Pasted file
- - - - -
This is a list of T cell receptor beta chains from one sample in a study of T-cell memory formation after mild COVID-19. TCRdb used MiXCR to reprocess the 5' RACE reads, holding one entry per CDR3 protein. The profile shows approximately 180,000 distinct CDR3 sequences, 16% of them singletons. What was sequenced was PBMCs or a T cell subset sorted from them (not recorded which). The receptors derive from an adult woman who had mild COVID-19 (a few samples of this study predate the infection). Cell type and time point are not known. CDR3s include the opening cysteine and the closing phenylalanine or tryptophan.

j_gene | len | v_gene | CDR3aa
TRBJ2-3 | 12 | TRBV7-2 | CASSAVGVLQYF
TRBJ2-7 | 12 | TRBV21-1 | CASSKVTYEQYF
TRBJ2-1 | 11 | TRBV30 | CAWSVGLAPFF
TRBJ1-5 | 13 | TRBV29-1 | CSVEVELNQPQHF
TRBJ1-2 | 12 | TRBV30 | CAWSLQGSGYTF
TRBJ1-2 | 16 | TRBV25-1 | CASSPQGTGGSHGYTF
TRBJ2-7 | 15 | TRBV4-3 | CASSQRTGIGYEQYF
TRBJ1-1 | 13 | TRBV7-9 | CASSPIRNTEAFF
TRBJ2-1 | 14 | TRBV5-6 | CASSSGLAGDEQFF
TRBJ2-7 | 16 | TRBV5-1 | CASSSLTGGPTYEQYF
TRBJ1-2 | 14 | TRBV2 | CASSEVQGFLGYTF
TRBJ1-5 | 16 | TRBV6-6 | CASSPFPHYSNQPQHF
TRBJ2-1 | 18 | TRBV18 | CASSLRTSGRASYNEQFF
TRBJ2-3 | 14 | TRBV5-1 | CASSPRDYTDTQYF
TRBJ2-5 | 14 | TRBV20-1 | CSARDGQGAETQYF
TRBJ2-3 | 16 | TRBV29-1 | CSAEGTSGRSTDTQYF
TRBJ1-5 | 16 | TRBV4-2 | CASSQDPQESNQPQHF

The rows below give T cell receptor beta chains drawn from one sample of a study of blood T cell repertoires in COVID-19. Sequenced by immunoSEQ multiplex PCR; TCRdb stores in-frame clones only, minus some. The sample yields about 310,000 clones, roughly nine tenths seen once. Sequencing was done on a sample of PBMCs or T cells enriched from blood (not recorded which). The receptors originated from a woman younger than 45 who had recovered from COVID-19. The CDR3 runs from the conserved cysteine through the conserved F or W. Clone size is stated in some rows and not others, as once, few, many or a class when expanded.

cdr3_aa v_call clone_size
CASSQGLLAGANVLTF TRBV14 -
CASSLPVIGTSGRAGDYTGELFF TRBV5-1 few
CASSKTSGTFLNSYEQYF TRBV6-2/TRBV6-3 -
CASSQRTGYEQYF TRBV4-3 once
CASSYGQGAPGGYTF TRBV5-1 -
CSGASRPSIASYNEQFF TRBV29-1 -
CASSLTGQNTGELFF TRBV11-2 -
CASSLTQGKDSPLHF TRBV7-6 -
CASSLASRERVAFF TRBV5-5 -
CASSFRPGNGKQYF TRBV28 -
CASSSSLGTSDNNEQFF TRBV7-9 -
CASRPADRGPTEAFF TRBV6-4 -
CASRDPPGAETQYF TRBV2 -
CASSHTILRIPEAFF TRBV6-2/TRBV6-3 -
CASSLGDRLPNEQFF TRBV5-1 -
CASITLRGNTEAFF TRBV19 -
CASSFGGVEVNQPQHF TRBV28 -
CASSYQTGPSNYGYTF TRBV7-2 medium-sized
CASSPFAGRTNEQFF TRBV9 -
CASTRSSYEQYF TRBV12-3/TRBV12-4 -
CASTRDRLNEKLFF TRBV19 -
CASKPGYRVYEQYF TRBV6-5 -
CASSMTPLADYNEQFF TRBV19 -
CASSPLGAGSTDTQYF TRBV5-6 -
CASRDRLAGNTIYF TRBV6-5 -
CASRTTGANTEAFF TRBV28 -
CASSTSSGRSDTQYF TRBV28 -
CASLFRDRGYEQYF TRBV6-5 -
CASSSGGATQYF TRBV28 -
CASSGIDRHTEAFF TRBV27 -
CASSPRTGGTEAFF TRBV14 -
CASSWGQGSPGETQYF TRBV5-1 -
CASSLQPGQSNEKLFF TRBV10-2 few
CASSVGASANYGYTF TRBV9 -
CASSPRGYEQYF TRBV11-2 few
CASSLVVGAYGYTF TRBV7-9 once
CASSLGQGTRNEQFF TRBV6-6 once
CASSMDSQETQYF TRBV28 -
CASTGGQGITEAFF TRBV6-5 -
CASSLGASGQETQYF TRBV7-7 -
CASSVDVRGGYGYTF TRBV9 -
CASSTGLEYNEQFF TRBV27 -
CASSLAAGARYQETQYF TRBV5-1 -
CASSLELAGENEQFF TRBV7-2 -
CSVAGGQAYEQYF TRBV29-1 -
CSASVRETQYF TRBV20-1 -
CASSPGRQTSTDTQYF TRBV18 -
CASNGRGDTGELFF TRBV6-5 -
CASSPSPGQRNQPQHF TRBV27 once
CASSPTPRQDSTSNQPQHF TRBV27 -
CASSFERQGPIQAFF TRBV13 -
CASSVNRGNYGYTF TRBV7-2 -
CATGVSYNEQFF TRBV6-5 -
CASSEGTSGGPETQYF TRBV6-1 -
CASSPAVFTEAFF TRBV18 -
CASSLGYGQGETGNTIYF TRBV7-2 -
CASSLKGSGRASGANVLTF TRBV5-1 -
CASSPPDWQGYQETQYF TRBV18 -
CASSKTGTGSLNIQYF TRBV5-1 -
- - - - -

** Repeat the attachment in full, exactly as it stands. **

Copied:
This is a list of T cell receptor beta chains from one sample in a study of T-cell memory formation after mild COVID-19. TCRdb used MiXCR to reprocess the 5' RACE reads, holding one entry per CDR3 protein. The profile shows approximately 180,000 distinct CDR3 sequences, 16% of them singletons. What was sequenced was PBMCs or a T cell subset sorted from them (not recorded which). The receptors derive from an adult woman who had mild COVID-19 (a few samples of this study predate the infection). Cell type and time point are not known. CDR3s include the opening cysteine and the closing phenylalanine or tryptophan.

j_gene | len | v_gene | CDR3aa
TRBJ2-3 | 12 | TRBV7-2 | CASSAVGVLQYF
TRBJ2-7 | 12 | TRBV21-1 | CASSKVTYEQYF
TRBJ2-1 | 11 | TRBV30 | CAWSVGLAPFF
TRBJ1-5 | 13 | TRBV29-1 | CSVEVELNQPQHF
TRBJ1-2 | 12 | TRBV30 | CAWSLQGSGYTF
TRBJ1-2 | 16 | TRBV25-1 | CASSPQGTGGSHGYTF
TRBJ2-7 | 15 | TRBV4-3 | CASSQRTGIGYEQYF
TRBJ1-1 | 13 | TRBV7-9 | CASSPIRNTEAFF
TRBJ2-1 | 14 | TRBV5-6 | CASSSGLAGDEQFF
TRBJ2-7 | 16 | TRBV5-1 | CASSSLTGGPTYEQYF
TRBJ1-2 | 14 | TRBV2 | CASSEVQGFLGYTF
TRBJ1-5 | 16 | TRBV6-6 | CASSPFPHYSNQPQHF
TRBJ2-1 | 18 | TRBV18 | CASSLRTSGRASYNEQFF
TRBJ2-3 | 14 | TRBV5-1 | CASSPRDYTDTQYF
TRBJ2-5 | 14 | TRBV20-1 | CSARDGQGAETQYF
TRBJ2-3 | 16 | TRBV29-1 | CSAEGTSGRSTDTQYF
TRBJ1-5 | 16 | TRBV4-2 | CASSQDPQESNQPQHF

The rows below give T cell receptor beta chains drawn from one sample of a study of blood T cell repertoires in COVID-19. Sequenced by immunoSEQ multiplex PCR; TCRdb stores in-frame clones only, minus some. The sample yields about 310,000 clones, roughly nine tenths seen once. Sequencing was done on a sample of PBMCs or T cells enriched from blood (not recorded which). The receptors originated from a woman younger than 45 who had recovered from COVID-19. The CDR3 runs from the conserved cysteine through the conserved F or W. Clone size is stated in some rows and not others, as once, few, many or a class when expanded.

cdr3_aa v_call clone_size
CASSQGLLAGANVLTF TRBV14 -
CASSLPVIGTSGRAGDYTGELFF TRBV5-1 few
CASSKTSGTFLNSYEQYF TRBV6-2/TRBV6-3 -
CASSQRTGYEQYF TRBV4-3 once
CASSYGQGAPGGYTF TRBV5-1 -
CSGASRPSIASYNEQFF TRBV29-1 -
CASSLTGQNTGELFF TRBV11-2 -
CASSLTQGKDSPLHF TRBV7-6 -
CASSLASRERVAFF TRBV5-5 -
CASSFRPGNGKQYF TRBV28 -
CASSSSLGTSDNNEQFF TRBV7-9 -
CASRPADRGPTEAFF TRBV6-4 -
CASRDPPGAETQYF TRBV2 -
CASSHTILRIPEAFF TRBV6-2/TRBV6-3 -
CASSLGDRLPNEQFF TRBV5-1 -
CASITLRGNTEAFF TRBV19 -
CASSFGGVEVNQPQHF TRBV28 -
CASSYQTGPSNYGYTF TRBV7-2 medium-sized
CASSPFAGRTNEQFF TRBV9 -
CASTRSSYEQYF TRBV12-3/TRBV12-4 -
CASTRDRLNEKLFF TRBV19 -
CASKPGYRVYEQYF TRBV6-5 -
CASSMTPLADYNEQFF TRBV19 -
CASSPLGAGSTDTQYF TRBV5-6 -
CASRDRLAGNTIYF TRBV6-5 -
CASRTTGANTEAFF TRBV28 -
CASSTSSGRSDTQYF TRBV28 -
CASLFRDRGYEQYF TRBV6-5 -
CASSSGGATQYF TRBV28 -
CASSGIDRHTEAFF TRBV27 -
CASSPRTGGTEAFF TRBV14 -
CASSWGQGSPGETQYF TRBV5-1 -
CASSLQPGQSNEKLFF TRBV10-2 few
CASSVGASANYGYTF TRBV9 -
CASSPRGYEQYF TRBV11-2 few
CASSLVVGAYGYTF TRBV7-9 once
CASSLGQGTRNEQFF TRBV6-6 once
CASSMDSQETQYF TRBV28 -
CASTGGQGITEAFF TRBV6-5 -
CASSLGASGQETQYF TRBV7-7 -
CASSVDVRGGYGYTF TRBV9 -
CASSTGLEYNEQFF TRBV27 -
CASSLAAGARYQETQYF TRBV5-1 -
CASSLELAGENEQFF TRBV7-2 -
CSVAGGQAYEQYF TRBV29-1 -
CSASVRETQYF TRBV20-1 -
CASSPGRQTSTDTQYF TRBV18 -
CASNGRGDTGELFF TRBV6-5 -
CASSPSPGQRNQPQHF TRBV27 once
CASSPTPRQDSTSNQPQHF TRBV27 -
CASSFERQGPIQAFF TRBV13 -
CASSVNRGNYGYTF TRBV7-2 -
CATGVSYNEQFF TRBV6-5 -
CASSEGTSGGPETQYF TRBV6-1 -
CASSPAVFTEAFF TRBV18 -
CASSLGYGQGETGNTIYF TRBV7-2 -
CASSLKGSGRASGANVLTF TRBV5-1 -
CASSPPDWQGYQETQYF TRBV18 -
CASSKTGTGSLNIQYF TRBV5-1 -